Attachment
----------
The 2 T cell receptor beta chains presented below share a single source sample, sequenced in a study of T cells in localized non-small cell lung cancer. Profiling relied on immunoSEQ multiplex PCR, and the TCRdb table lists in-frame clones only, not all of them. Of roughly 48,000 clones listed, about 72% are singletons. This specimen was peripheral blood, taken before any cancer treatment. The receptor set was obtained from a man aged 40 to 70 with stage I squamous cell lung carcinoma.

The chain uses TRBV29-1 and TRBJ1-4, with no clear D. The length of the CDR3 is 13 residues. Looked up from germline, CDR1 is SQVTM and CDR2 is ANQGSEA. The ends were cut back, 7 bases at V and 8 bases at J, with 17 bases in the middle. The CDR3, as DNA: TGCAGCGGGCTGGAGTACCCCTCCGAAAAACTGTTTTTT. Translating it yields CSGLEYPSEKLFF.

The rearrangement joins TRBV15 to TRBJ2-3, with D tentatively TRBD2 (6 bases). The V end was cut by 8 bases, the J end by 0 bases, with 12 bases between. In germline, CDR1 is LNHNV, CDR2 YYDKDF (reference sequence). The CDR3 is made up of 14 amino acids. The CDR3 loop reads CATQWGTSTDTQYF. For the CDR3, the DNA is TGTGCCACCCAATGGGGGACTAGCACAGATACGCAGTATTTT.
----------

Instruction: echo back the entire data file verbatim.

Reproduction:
The 2 T cell receptor beta chains presented below share a single source sample, sequenced in a study of T cells in localized non-small cell lung cancer. Profiling relied on immunoSEQ multiplex PCR, and the TCRdb table lists in-frame clones only, not all of them. Of roughly 48,000 clones listed, about 72% are singletons. This specimen was peripheral blood, taken before any cancer treatment. The receptor set was obtained from a man aged 40 to 70 with stage I squamous cell lung carcinoma.

The chain uses TRBV29-1 and TRBJ1-4, with no clear D. The length of the CDR3 is 13 residues. Looked up from germline, CDR1 is SQVTM and CDR2 is ANQGSEA. The ends were cut back, 7 bases at V and 8 bases at J, with 17 bases in the middle. The CDR3, as DNA: TGCAGCGGGCTGGAGTACCCCTCCGAAAAACTGTTTTTT. Translating it yields CSGLEYPSEKLFF.

The rearrangement joins TRBV15 to TRBJ2-3, with D tentatively TRBD2 (6 bases). The V end was cut by 8 bases, the J end by 0 bases, with 12 bases between. In germline, CDR1 is LNHNV, CDR2 YYDKDF (reference sequence). The CDR3 is made up of 14 amino acids. The CDR3 loop reads CATQWGTSTDTQYF. For the CDR3, the DNA is TGTGCCACCCAATGGGGGACTAGCACAGATACGCAGTATTTT.